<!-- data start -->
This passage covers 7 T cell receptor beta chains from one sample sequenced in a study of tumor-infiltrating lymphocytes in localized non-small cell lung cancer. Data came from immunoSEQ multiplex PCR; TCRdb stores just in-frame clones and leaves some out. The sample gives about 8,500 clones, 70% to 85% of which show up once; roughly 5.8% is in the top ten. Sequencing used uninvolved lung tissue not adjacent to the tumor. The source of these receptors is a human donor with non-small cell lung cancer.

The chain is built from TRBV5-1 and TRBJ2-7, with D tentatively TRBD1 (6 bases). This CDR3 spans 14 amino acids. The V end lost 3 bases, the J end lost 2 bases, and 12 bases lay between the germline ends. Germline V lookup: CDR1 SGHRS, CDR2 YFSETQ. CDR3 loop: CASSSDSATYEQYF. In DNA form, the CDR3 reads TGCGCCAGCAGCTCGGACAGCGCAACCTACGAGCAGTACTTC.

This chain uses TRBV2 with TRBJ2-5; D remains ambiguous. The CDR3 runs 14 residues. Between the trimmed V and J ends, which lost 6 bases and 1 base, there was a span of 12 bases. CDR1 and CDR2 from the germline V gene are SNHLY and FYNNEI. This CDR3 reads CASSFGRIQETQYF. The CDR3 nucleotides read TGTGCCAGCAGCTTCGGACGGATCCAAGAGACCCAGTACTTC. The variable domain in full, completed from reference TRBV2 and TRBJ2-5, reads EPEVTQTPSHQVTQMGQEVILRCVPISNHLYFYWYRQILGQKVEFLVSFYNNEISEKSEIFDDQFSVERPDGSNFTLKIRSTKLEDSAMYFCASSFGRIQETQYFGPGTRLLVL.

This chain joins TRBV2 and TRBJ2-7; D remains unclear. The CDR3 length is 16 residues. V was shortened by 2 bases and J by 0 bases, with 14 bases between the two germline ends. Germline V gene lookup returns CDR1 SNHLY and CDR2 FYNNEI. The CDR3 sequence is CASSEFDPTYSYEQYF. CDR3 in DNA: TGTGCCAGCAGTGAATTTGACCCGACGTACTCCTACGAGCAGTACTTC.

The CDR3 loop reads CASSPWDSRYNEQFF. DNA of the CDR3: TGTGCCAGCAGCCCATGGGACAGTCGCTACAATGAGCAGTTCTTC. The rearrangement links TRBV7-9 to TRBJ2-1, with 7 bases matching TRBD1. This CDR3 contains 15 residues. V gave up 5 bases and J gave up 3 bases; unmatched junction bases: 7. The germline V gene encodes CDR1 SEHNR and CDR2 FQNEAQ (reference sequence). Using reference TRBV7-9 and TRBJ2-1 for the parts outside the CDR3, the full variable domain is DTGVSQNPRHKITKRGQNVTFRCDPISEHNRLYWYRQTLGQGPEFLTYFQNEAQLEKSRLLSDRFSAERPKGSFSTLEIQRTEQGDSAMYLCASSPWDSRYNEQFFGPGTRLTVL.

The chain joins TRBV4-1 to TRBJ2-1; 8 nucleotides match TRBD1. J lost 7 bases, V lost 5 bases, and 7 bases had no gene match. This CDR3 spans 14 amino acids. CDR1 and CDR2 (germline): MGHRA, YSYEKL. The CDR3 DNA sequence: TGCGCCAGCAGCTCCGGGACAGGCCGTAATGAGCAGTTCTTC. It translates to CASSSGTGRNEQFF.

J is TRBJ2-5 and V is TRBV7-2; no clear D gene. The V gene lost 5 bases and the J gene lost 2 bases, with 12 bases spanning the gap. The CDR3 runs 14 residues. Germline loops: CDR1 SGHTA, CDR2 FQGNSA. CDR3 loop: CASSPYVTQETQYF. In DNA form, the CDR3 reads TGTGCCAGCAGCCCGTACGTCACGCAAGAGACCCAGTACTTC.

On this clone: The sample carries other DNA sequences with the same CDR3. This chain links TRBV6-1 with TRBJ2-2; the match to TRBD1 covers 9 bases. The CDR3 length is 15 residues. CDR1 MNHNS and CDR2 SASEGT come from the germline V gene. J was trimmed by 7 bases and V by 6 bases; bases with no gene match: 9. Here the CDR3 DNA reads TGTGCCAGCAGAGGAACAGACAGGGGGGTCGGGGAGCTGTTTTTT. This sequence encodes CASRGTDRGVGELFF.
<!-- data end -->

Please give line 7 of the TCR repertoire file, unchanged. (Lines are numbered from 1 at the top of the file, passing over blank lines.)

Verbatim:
J is TRBJ2-5 and V is TRBV7-2; no clear D gene. The V gene lost 5 bases and the J gene lost 2 bases, with 12 bases spanning the gap. The CDR3 runs 14 residues. Germline loops: CDR1 SGHTA, CDR2 FQGNSA. CDR3 loop: CASSPYVTQETQYF. In DNA form, the CDR3 reads TGTGCCAGCAGCCCGTACGTCACGCAAGAGACCCAGTACTTC.